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O, For A King!
November 20, 1994

REVELATION 1:4b-8; JOHN 18:33-37

One of the best returns on Election Day is the end of political advertising! At least, for a while, no more TV, radio and newspaper political ads; no more direct mailings. What a way to run a country! Spend millions of dollars on half-truths, innuendos, accusations, and mud slinging! O, for a king! With a king there would be no elections, no smearing, no campaigning, no lobbyists, no special interest groups, no filibustering. O, for a king to get some action. The problems that beset us are so great, so seemingly insoluble--thinning ozone layer, national debt, crumbling cities, rise of crime and violence, eroding values. O, for a king to take matters in hand, overrule congress, banish lobbyists, and solve our problems.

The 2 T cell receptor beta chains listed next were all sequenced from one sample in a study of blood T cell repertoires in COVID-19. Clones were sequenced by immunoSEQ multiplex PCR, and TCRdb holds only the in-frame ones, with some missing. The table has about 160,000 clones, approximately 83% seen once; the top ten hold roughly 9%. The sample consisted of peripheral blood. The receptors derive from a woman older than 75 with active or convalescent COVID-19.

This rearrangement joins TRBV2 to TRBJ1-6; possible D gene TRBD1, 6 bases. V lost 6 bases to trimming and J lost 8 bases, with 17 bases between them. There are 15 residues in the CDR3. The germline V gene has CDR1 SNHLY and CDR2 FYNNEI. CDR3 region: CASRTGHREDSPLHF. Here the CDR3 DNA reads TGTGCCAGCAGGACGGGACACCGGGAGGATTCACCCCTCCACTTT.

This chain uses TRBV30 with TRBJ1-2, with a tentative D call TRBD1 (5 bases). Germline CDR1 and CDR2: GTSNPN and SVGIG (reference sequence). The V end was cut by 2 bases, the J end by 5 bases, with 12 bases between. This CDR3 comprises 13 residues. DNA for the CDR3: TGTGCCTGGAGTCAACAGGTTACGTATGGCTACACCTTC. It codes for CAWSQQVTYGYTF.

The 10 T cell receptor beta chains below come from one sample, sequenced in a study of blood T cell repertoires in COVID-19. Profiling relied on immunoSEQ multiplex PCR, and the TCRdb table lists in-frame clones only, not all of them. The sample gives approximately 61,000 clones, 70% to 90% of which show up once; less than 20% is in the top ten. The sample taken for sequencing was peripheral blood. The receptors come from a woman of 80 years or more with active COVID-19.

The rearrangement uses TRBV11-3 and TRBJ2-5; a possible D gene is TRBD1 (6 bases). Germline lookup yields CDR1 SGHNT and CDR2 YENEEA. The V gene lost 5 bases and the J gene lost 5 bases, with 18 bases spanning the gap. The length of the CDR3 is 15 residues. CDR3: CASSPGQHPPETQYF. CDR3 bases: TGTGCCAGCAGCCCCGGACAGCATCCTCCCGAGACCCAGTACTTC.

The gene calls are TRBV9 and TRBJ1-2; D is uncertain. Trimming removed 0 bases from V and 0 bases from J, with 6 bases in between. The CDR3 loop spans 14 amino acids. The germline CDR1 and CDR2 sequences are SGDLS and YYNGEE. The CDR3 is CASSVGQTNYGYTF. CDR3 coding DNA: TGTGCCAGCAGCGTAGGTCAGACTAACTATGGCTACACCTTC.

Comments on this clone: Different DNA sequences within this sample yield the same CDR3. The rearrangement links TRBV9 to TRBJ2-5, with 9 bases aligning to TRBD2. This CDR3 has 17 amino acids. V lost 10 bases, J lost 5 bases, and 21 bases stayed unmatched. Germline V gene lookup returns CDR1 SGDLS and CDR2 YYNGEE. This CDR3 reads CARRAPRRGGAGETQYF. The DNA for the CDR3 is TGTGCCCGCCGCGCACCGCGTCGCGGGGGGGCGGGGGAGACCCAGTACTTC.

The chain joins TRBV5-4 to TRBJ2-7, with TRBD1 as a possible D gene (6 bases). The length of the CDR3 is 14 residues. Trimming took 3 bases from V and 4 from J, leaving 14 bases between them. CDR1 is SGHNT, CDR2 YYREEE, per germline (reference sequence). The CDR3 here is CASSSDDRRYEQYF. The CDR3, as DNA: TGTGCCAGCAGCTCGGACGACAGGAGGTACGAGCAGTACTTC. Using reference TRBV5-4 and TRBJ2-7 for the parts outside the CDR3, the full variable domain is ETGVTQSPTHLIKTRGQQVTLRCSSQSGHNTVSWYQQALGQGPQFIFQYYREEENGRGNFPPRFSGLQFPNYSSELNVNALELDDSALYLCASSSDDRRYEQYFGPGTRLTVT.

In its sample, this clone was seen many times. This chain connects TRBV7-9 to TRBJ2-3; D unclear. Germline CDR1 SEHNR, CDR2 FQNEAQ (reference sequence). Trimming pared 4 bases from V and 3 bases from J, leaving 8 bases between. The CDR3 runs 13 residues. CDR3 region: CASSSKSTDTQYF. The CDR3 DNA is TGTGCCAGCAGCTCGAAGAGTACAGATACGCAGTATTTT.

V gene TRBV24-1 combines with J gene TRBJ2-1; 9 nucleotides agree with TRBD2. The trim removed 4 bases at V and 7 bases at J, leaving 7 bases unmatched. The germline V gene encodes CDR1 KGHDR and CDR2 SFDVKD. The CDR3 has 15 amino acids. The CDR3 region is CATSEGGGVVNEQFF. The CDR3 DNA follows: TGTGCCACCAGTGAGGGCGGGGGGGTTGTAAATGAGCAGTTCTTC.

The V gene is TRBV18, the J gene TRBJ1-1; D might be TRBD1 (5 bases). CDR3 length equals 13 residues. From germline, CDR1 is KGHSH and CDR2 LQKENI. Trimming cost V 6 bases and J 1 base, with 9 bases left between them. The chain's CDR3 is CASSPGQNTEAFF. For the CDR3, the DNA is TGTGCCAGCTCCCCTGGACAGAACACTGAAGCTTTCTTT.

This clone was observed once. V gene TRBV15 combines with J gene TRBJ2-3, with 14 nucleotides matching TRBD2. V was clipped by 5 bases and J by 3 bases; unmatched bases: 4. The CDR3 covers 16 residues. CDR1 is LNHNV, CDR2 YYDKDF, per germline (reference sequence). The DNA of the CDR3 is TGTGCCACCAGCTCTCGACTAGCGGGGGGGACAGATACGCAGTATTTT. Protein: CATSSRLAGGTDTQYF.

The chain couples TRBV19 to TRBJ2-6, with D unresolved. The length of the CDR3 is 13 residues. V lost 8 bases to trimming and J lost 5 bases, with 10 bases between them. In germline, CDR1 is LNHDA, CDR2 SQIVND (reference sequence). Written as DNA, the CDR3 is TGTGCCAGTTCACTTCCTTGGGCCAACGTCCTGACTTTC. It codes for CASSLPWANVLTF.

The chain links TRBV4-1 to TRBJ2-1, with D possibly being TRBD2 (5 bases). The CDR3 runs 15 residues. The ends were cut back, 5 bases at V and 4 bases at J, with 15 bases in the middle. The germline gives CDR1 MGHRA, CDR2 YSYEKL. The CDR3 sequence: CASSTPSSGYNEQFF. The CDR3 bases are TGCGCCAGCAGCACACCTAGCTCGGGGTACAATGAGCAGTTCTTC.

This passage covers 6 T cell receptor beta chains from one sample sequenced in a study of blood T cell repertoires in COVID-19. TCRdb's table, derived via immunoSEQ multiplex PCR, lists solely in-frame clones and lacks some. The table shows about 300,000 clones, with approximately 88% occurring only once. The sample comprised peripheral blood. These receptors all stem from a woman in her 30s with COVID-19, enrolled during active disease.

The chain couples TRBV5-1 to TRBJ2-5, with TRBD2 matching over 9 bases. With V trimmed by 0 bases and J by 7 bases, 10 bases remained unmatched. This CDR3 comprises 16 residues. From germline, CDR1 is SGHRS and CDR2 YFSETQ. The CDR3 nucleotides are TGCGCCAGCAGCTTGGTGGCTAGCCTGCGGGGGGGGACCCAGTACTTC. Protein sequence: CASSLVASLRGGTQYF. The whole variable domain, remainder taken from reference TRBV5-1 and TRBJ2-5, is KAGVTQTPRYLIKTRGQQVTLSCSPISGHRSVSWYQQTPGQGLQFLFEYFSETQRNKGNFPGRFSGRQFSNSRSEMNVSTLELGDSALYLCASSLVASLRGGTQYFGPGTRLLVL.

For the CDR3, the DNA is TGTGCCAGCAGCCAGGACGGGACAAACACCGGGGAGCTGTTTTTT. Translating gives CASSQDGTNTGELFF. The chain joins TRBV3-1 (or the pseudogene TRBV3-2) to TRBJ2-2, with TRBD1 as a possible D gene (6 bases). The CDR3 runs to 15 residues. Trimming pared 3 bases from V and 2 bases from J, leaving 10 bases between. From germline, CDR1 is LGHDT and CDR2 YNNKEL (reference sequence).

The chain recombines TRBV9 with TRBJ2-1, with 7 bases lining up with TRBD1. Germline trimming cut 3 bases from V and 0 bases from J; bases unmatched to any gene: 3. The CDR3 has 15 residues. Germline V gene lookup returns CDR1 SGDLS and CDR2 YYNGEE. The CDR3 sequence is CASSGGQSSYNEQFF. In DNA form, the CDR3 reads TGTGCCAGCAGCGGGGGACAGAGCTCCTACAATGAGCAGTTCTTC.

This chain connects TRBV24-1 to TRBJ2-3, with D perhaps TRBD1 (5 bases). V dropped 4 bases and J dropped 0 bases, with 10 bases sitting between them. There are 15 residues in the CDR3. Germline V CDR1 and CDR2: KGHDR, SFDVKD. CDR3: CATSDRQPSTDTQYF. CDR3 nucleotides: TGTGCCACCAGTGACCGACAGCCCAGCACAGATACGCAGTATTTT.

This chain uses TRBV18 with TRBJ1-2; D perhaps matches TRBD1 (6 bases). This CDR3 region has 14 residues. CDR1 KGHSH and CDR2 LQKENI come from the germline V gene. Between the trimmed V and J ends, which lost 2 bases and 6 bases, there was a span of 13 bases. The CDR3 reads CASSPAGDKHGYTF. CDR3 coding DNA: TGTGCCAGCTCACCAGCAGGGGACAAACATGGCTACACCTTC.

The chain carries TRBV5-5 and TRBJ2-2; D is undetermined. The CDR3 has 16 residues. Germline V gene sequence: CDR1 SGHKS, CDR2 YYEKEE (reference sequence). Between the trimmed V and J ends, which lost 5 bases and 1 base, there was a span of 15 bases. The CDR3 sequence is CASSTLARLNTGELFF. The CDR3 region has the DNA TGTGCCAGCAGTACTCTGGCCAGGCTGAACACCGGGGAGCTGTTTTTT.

Somehow I get the feeling Iím not convincing you! No Fergie or Di, no polo-playing kings or pocket-book-clutching queens, you say. Is not our political system, with all its weaknesses, the best the world has seen?

But, wouldnít you like to have a king? A king to tell you what to do, so all you have to do is obey. A king to tell you what to think, so thereís no deciding, no choosing, no agonizing. A king to tell you what to believe, what to support. Itís lonely making up your mind. Itís difficult deciding what is right and what is wrong. Itís so much easier being told, being led, being governed by a king. Some folk are so desperate in their longing for a king they are willing to sell their soul to a preacher, or cult, or group, or cause. Many people want the security that comes from having a king, having someone in charge.